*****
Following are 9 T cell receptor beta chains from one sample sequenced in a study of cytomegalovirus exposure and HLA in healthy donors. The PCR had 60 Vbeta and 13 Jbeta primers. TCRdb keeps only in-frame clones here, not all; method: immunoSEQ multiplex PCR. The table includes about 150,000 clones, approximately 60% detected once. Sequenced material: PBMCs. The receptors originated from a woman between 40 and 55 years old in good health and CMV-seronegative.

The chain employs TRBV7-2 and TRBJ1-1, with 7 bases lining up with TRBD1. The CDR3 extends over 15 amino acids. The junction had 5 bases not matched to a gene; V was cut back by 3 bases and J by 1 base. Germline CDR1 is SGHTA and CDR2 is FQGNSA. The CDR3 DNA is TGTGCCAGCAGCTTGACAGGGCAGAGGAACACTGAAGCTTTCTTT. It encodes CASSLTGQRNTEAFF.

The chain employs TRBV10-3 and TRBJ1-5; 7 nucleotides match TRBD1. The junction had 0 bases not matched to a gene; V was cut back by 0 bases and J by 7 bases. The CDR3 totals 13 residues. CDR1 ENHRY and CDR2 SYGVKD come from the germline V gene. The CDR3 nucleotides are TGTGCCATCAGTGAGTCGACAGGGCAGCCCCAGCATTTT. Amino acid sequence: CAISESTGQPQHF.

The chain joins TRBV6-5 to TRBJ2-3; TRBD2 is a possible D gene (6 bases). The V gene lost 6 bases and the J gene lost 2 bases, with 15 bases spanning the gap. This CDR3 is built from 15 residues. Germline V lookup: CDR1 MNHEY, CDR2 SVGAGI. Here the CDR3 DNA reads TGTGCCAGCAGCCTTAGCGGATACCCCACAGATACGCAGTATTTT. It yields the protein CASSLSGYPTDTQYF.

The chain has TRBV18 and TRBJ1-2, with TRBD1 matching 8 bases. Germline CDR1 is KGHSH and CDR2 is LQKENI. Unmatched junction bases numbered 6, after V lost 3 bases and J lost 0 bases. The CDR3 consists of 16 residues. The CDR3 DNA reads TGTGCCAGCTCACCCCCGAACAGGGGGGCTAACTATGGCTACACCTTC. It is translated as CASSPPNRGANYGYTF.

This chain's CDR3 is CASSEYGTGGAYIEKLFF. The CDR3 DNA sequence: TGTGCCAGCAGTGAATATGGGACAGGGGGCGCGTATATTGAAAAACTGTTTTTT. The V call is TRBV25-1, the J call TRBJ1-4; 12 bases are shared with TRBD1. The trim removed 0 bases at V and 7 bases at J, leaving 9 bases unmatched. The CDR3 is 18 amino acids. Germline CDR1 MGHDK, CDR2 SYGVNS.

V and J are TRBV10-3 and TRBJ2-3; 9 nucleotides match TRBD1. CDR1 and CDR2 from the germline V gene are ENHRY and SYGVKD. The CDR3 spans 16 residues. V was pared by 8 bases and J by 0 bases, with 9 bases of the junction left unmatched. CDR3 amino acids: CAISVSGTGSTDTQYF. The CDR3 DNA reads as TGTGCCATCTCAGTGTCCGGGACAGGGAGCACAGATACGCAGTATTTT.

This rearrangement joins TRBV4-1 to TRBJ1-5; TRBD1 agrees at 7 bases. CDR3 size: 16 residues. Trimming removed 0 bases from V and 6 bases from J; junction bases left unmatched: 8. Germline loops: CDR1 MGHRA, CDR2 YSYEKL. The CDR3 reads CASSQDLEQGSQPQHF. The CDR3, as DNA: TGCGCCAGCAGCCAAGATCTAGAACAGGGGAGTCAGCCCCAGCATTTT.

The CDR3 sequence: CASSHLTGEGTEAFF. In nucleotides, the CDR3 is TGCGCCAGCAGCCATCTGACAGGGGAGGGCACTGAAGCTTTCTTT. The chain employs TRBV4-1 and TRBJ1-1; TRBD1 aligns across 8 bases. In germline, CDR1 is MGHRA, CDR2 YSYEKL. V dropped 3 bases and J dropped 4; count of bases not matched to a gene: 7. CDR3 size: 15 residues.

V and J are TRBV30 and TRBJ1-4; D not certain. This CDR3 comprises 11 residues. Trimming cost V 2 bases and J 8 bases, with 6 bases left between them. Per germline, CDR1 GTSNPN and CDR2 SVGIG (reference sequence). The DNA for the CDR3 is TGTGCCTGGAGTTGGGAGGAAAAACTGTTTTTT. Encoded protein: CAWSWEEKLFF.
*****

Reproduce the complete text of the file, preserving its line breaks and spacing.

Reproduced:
Following are 9 T cell receptor beta chains from one sample sequenced in a study of cytomegalovirus exposure and HLA in healthy donors. The PCR had 60 Vbeta and 13 Jbeta primers. TCRdb keeps only in-frame clones here, not all; method: immunoSEQ multiplex PCR. The table includes about 150,000 clones, approximately 60% detected once. Sequenced material: PBMCs. The receptors originated from a woman between 40 and 55 years old in good health and CMV-seronegative.

The chain employs TRBV7-2 and TRBJ1-1, with 7 bases lining up with TRBD1. The CDR3 extends over 15 amino acids. The junction had 5 bases not matched to a gene; V was cut back by 3 bases and J by 1 base. Germline CDR1 is SGHTA and CDR2 is FQGNSA. The CDR3 DNA is TGTGCCAGCAGCTTGACAGGGCAGAGGAACACTGAAGCTTTCTTT. It encodes CASSLTGQRNTEAFF.

The chain employs TRBV10-3 and TRBJ1-5; 7 nucleotides match TRBD1. The junction had 0 bases not matched to a gene; V was cut back by 0 bases and J by 7 bases. The CDR3 totals 13 residues. CDR1 ENHRY and CDR2 SYGVKD come from the germline V gene. The CDR3 nucleotides are TGTGCCATCAGTGAGTCGACAGGGCAGCCCCAGCATTTT. Amino acid sequence: CAISESTGQPQHF.

The chain joins TRBV6-5 to TRBJ2-3; TRBD2 is a possible D gene (6 bases). The V gene lost 6 bases and the J gene lost 2 bases, with 15 bases spanning the gap. This CDR3 is built from 15 residues. Germline V lookup: CDR1 MNHEY, CDR2 SVGAGI. Here the CDR3 DNA reads TGTGCCAGCAGCCTTAGCGGATACCCCACAGATACGCAGTATTTT. It yields the protein CASSLSGYPTDTQYF.

The chain has TRBV18 and TRBJ1-2, with TRBD1 matching 8 bases. Germline CDR1 is KGHSH and CDR2 is LQKENI. Unmatched junction bases numbered 6, after V lost 3 bases and J lost 0 bases. The CDR3 consists of 16 residues. The CDR3 DNA reads TGTGCCAGCTCACCCCCGAACAGGGGGGCTAACTATGGCTACACCTTC. It is translated as CASSPPNRGANYGYTF.

This chain's CDR3 is CASSEYGTGGAYIEKLFF. The CDR3 DNA sequence: TGTGCCAGCAGTGAATATGGGACAGGGGGCGCGTATATTGAAAAACTGTTTTTT. The V call is TRBV25-1, the J call TRBJ1-4; 12 bases are shared with TRBD1. The trim removed 0 bases at V and 7 bases at J, leaving 9 bases unmatched. The CDR3 is 18 amino acids. Germline CDR1 MGHDK, CDR2 SYGVNS.

V and J are TRBV10-3 and TRBJ2-3; 9 nucleotides match TRBD1. CDR1 and CDR2 from the germline V gene are ENHRY and SYGVKD. The CDR3 spans 16 residues. V was pared by 8 bases and J by 0 bases, with 9 bases of the junction left unmatched. CDR3 amino acids: CAISVSGTGSTDTQYF. The CDR3 DNA reads as TGTGCCATCTCAGTGTCCGGGACAGGGAGCACAGATACGCAGTATTTT.

This rearrangement joins TRBV4-1 to TRBJ1-5; TRBD1 agrees at 7 bases. CDR3 size: 16 residues. Trimming removed 0 bases from V and 6 bases from J; junction bases left unmatched: 8. Germline loops: CDR1 MGHRA, CDR2 YSYEKL. The CDR3 reads CASSQDLEQGSQPQHF. The CDR3, as DNA: TGCGCCAGCAGCCAAGATCTAGAACAGGGGAGTCAGCCCCAGCATTTT.

The CDR3 sequence: CASSHLTGEGTEAFF. In nucleotides, the CDR3 is TGCGCCAGCAGCCATCTGACAGGGGAGGGCACTGAAGCTTTCTTT. The chain employs TRBV4-1 and TRBJ1-1; TRBD1 aligns across 8 bases. In germline, CDR1 is MGHRA, CDR2 YSYEKL. V dropped 3 bases and J dropped 4; count of bases not matched to a gene: 7. CDR3 size: 15 residues.

V and J are TRBV30 and TRBJ1-4; D not certain. This CDR3 comprises 11 residues. Trimming cost V 2 bases and J 8 bases, with 6 bases left between them. Per germline, CDR1 GTSNPN and CDR2 SVGIG (reference sequence). The DNA for the CDR3 is TGTGCCTGGAGTTGGGAGGAAAAACTGTTTTTT. Encoded protein: CAWSWEEKLFF.